by Jacob Wucher
Since its founding in the late 1800s, the Highlands has been a staple to the State College and Penn State communities providing a home to families as well as fraternities. Many have passed through this historic community, all with different goals and aspirations; however, one thing they all had in common was that, during their time in the Highlands, they were a part of a close-knit community who cared for one another.
I now have the pleasure of calling the Highlands my home, and I have witnessed firsthand why this is such a special community. Fred Rogers, once said, “All of us, at some time or other, need help. Whether we are giving or receiving help, each one of us has something valuable to bring to this world. That’s what connects us as neighbors—in our own way, each one of us is a giver and a receiver.” I believe this quote sums up the atmosphere that is present throughout the Highlands. In my time living here I have witnessed many acts of kindness and gestures of good faith. I would expect nothing less from the reputation this community has earned.
There are many things that make the Highlands unique. One is how diverse it is. If you were to walk down the street you would first notice how different the houses are. You may find yourself looking at a mid-century Spanish-style house—the Sig Ep house I call home—which can house 40. Turn your head and you may see colonial revival architecture with grand pillars that can house 50 fraternity brothers. And right in between, there could be a modest cape cod home with a happily married couple of 20 years. What makes this place so special is the range of the people who live here. Per Fred Rogers, “each one of us is a giver and a receiver” in this neighborhood you will find just that, the young and able fraternity brothers may be seen lending a hand to the older residents, whether it be tidying up their yards or fixing up a broken fence, and in return, they will usually be awarded a glass of lemonade and nicely cooked meal. An example of a perfect give-and-take relationship.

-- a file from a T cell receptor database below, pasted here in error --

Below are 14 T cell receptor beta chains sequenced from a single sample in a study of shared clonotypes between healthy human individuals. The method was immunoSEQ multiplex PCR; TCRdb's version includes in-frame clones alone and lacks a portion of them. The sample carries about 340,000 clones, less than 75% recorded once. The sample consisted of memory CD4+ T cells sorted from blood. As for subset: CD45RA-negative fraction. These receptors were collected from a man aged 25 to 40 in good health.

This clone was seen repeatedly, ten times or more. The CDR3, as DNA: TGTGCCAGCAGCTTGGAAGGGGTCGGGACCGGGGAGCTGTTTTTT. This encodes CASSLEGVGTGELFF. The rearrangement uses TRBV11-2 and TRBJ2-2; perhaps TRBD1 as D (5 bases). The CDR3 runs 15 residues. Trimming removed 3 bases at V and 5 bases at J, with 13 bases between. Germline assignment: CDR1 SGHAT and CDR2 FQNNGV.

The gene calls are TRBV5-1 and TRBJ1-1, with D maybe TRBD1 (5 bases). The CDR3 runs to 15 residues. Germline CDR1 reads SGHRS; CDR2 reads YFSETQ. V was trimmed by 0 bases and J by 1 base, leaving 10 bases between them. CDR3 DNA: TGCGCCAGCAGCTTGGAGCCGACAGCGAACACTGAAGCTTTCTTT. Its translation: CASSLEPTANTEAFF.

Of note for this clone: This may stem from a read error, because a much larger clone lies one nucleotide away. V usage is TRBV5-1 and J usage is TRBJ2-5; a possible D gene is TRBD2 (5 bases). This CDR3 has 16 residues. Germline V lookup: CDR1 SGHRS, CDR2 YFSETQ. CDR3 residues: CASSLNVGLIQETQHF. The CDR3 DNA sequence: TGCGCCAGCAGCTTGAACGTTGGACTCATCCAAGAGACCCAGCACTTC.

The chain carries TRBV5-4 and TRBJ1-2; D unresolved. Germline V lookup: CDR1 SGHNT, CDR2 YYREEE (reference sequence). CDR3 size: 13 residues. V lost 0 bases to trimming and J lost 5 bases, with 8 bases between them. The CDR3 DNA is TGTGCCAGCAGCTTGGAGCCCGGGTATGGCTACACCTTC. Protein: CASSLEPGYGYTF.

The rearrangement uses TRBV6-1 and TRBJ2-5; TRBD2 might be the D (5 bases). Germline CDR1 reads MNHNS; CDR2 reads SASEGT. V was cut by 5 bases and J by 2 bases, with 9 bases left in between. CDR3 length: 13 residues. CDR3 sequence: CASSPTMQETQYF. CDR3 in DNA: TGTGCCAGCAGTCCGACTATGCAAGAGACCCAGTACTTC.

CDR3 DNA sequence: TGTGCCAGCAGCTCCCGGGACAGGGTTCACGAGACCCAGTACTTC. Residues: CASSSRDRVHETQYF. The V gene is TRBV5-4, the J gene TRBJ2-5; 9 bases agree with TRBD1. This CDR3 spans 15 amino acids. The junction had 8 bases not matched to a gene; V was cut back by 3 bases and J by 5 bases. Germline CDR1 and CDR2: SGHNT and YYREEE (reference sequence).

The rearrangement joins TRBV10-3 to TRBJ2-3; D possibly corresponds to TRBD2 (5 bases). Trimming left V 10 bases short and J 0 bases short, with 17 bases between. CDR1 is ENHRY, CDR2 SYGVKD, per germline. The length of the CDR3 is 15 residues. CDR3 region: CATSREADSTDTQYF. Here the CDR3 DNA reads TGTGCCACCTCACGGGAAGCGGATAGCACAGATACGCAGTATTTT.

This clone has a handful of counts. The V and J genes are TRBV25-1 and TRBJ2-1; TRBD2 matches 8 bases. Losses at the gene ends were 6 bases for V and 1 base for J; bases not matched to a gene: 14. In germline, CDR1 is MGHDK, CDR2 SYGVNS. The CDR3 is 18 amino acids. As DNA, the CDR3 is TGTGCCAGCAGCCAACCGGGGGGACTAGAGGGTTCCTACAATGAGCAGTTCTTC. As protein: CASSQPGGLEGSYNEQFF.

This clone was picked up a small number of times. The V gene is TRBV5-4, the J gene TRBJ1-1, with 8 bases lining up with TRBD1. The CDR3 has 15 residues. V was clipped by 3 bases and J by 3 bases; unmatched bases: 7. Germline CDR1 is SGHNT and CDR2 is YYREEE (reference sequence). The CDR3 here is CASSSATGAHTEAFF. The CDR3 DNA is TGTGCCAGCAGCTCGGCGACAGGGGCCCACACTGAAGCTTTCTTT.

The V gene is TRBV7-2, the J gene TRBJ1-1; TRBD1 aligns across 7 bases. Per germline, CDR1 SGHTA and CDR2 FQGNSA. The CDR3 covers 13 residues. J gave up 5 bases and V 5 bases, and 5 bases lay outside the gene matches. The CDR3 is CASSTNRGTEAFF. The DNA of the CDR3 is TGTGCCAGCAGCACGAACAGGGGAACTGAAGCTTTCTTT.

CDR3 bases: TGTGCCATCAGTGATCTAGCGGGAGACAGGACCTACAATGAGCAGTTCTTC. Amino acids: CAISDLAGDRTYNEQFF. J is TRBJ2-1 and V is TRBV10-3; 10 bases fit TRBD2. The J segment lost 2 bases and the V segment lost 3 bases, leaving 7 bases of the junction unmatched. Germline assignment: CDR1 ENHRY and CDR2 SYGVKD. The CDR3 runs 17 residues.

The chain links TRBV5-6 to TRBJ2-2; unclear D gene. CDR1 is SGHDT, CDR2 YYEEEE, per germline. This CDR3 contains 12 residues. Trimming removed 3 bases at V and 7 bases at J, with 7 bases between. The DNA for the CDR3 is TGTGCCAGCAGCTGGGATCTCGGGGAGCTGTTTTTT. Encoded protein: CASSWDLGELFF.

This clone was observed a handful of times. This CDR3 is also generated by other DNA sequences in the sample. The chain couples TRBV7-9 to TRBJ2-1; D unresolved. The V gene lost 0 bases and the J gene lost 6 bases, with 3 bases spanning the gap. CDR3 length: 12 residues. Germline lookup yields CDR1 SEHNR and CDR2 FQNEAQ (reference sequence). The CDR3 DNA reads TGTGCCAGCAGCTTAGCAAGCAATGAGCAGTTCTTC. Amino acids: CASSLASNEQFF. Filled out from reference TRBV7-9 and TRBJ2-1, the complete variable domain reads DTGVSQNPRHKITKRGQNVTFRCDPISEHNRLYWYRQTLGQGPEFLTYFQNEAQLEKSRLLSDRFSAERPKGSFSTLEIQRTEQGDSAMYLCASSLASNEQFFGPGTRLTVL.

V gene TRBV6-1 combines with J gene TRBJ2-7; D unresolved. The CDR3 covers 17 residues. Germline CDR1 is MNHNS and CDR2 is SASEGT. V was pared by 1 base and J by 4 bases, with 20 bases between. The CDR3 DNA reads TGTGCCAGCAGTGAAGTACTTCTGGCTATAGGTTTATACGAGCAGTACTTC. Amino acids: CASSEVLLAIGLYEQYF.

In addition to single family homes and small apartment complexes, the Highlands is home to a several of fraternities. One would think that because, there are so many fraternities around, it would be loud and messy. However, I would say that the Highlands neighborhood is fairly calm and clean. I believe the people who live in the Highlands take pride in keeping it well maintained and safe. I feel that the fact that there are fraternities here just increases the pride that the students take in keeping this place in pristine condition. Even though their time here may be temporary, their fraternity houses will stand long after they depart, therefore the drive to keep this community in the best condition possible remains for the sake of brothers to follow.
The Highlands holds a special place in the State College community, especially to those who are involved in fraternity life, as well as the families who reside here and call this place a permanent home. I am very lucky to have been given the chance to stay in this community for some time. Not many are as fortunate as I to experience such an outstanding atmosphere. When I leave, I will take with me the many lessons that I have learned from my time living the Highlands life: the importance of being a good neighbor, for example, or lending a hand when you are able to, just to name two of all of the many lessons learned while living in this special place that I will take with me for the rest of my life. As I get older I will begin my search to find a permanent home to settle down with my family; my only hope is to find a place that compares to the Highlands. I know that will be a very difficult task considering there are not many places out there that have such a rich history, such a diverse community, or the heart of the people who call the Highlands home.
I am sure the many who have ventured through these streets throughout the years have many fond memories of this outstanding place. What makes it so special is that, whether you graduated 5 years ago or 65 years ago, this place has remained virtually the same; the same historic homes still stand, the same fraternities continue to prosper, and the heart of the Highlands still remains.
Jacob Wucher is from Sunrise, Florida. He is a junior at Penn State majoring in Industrial Engineering. He received Sigma Phi Epsilon’s Balanced Man Scholarship and takes photography for Sig Ep. After he graduates. he hopes to work for a consulting firm and travel the world.